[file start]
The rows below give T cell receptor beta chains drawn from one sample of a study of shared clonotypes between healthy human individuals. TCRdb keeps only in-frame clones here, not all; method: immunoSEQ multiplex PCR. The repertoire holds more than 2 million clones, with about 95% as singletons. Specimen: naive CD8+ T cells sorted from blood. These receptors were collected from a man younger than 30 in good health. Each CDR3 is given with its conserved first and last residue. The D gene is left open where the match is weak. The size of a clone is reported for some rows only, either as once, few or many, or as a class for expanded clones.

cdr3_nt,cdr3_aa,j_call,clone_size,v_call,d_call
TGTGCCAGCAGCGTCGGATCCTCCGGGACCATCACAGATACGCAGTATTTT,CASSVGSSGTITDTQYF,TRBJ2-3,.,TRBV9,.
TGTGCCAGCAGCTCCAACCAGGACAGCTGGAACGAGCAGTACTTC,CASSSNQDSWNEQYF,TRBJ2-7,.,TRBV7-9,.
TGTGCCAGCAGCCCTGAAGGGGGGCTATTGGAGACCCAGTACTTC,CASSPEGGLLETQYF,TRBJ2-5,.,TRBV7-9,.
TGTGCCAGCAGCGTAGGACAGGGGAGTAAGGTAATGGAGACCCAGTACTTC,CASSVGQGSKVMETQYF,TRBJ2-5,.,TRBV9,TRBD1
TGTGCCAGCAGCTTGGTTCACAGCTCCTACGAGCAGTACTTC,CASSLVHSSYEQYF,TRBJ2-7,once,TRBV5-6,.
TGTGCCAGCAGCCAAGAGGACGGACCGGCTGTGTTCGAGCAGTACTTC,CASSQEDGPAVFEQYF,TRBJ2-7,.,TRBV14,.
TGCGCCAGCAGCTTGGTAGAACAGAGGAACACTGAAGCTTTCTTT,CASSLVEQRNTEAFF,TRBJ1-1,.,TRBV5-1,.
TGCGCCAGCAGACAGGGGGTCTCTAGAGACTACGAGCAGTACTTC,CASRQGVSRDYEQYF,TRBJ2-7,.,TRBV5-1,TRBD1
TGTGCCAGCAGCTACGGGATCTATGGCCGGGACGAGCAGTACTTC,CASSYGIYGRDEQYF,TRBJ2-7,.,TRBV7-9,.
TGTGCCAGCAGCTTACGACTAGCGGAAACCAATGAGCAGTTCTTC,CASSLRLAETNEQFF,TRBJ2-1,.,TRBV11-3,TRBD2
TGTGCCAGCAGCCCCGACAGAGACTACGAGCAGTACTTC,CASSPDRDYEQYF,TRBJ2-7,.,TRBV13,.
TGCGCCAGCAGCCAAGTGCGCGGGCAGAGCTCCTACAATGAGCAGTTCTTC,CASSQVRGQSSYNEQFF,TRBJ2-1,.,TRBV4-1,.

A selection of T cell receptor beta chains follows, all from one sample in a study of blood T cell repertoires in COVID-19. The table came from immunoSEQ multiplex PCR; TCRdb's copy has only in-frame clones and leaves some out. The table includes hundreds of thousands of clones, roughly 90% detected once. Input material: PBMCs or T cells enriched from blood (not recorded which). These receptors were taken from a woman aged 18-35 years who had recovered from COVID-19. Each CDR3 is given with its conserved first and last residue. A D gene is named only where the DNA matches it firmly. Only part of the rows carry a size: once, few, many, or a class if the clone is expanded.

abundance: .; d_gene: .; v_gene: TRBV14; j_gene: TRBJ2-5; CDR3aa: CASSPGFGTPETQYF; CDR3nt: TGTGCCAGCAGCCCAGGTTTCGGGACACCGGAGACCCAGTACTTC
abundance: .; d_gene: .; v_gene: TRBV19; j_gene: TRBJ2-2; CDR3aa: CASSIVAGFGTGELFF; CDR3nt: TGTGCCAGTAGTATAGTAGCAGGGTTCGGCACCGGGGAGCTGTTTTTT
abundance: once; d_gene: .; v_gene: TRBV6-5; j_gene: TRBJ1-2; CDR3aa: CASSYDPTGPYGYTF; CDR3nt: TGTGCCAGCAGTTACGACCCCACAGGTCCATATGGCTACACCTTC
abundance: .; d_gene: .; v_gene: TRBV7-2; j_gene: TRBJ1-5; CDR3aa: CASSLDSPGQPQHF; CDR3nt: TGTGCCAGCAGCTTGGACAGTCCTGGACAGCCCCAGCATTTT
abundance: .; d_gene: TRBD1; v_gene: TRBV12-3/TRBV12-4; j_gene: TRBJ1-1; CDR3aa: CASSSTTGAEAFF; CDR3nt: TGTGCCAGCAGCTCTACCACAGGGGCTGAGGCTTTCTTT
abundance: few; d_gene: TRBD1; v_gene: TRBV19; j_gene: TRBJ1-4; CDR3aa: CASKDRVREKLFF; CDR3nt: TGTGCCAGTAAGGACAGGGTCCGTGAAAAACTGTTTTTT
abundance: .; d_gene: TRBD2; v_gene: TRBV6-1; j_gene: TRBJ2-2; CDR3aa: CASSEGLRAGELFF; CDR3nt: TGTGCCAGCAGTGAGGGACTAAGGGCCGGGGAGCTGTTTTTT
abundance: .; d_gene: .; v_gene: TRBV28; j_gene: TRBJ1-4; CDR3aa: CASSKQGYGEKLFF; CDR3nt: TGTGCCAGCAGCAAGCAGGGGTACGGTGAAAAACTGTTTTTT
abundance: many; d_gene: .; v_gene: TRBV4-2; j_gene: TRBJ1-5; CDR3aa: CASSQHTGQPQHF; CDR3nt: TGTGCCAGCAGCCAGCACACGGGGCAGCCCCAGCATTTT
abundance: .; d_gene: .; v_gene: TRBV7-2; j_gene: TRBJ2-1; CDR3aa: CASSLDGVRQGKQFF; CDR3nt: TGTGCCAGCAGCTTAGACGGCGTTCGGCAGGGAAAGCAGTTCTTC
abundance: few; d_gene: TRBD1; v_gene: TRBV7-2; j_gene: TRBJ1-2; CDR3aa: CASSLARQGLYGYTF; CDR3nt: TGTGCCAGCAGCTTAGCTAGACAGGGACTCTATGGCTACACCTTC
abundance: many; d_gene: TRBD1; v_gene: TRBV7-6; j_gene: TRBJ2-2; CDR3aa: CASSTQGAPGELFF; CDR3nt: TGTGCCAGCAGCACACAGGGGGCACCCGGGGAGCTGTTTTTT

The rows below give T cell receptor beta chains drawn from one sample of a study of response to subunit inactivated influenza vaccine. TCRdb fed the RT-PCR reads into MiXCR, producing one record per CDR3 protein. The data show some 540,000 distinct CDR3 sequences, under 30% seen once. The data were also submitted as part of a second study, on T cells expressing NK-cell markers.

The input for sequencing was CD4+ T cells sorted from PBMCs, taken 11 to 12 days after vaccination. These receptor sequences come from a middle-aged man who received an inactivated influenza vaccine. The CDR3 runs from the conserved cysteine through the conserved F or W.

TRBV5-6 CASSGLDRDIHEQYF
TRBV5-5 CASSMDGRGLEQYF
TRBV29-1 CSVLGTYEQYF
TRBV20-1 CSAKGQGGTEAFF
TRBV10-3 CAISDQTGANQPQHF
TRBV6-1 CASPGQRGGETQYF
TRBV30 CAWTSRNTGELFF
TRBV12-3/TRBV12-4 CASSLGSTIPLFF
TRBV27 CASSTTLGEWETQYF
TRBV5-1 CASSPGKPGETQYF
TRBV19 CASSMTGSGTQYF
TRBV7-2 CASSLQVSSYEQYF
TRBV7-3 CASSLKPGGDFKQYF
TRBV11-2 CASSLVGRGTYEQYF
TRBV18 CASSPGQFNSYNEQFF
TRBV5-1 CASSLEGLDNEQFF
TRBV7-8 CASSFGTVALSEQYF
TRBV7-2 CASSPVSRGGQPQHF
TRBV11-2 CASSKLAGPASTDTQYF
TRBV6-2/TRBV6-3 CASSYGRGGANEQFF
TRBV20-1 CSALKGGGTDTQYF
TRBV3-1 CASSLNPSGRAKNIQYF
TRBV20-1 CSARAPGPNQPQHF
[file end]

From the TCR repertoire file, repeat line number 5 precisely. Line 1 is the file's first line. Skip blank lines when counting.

TGTGCCAGCAGCCCTGAAGGGGGGCTATTGGAGACCCAGTACTTC,CASSPEGGLLETQYF,TRBJ2-5,.,TRBV7-9,.